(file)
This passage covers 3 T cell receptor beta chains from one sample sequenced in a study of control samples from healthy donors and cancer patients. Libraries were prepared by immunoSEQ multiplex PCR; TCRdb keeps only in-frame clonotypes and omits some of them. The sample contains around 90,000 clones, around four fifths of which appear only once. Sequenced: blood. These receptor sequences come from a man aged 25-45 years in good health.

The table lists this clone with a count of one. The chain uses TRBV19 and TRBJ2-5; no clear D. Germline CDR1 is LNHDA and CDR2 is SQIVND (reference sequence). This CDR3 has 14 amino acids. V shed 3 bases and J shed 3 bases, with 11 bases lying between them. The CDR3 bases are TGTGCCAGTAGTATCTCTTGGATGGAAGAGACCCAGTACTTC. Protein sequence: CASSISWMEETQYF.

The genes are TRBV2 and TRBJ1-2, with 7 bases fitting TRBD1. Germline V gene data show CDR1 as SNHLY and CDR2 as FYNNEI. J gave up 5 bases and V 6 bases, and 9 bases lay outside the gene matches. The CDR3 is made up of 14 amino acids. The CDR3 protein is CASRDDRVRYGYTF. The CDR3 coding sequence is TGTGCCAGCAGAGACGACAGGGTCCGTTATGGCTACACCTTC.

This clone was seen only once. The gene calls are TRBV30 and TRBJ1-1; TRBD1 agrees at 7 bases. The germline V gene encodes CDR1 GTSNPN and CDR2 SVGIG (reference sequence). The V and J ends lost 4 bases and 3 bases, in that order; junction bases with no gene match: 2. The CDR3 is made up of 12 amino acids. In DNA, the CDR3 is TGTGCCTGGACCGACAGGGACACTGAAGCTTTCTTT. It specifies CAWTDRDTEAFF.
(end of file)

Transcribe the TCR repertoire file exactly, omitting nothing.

This passage covers 3 T cell receptor beta chains from one sample sequenced in a study of control samples from healthy donors and cancer patients. Libraries were prepared by immunoSEQ multiplex PCR; TCRdb keeps only in-frame clonotypes and omits some of them. The sample contains around 90,000 clones, around four fifths of which appear only once. Sequenced: blood. These receptor sequences come from a man aged 25-45 years in good health.

The table lists this clone with a count of one. The chain uses TRBV19 and TRBJ2-5; no clear D. Germline CDR1 is LNHDA and CDR2 is SQIVND (reference sequence). This CDR3 has 14 amino acids. V shed 3 bases and J shed 3 bases, with 11 bases lying between them. The CDR3 bases are TGTGCCAGTAGTATCTCTTGGATGGAAGAGACCCAGTACTTC. Protein sequence: CASSISWMEETQYF.

The genes are TRBV2 and TRBJ1-2, with 7 bases fitting TRBD1. Germline V gene data show CDR1 as SNHLY and CDR2 as FYNNEI. J gave up 5 bases and V 6 bases, and 9 bases lay outside the gene matches. The CDR3 is made up of 14 amino acids. The CDR3 protein is CASRDDRVRYGYTF. The CDR3 coding sequence is TGTGCCAGCAGAGACGACAGGGTCCGTTATGGCTACACCTTC.

This clone was seen only once. The gene calls are TRBV30 and TRBJ1-1; TRBD1 agrees at 7 bases. The germline V gene encodes CDR1 GTSNPN and CDR2 SVGIG (reference sequence). The V and J ends lost 4 bases and 3 bases, in that order; junction bases with no gene match: 2. The CDR3 is made up of 12 amino acids. In DNA, the CDR3 is TGTGCCTGGACCGACAGGGACACTGAAGCTTTCTTT. It specifies CAWTDRDTEAFF.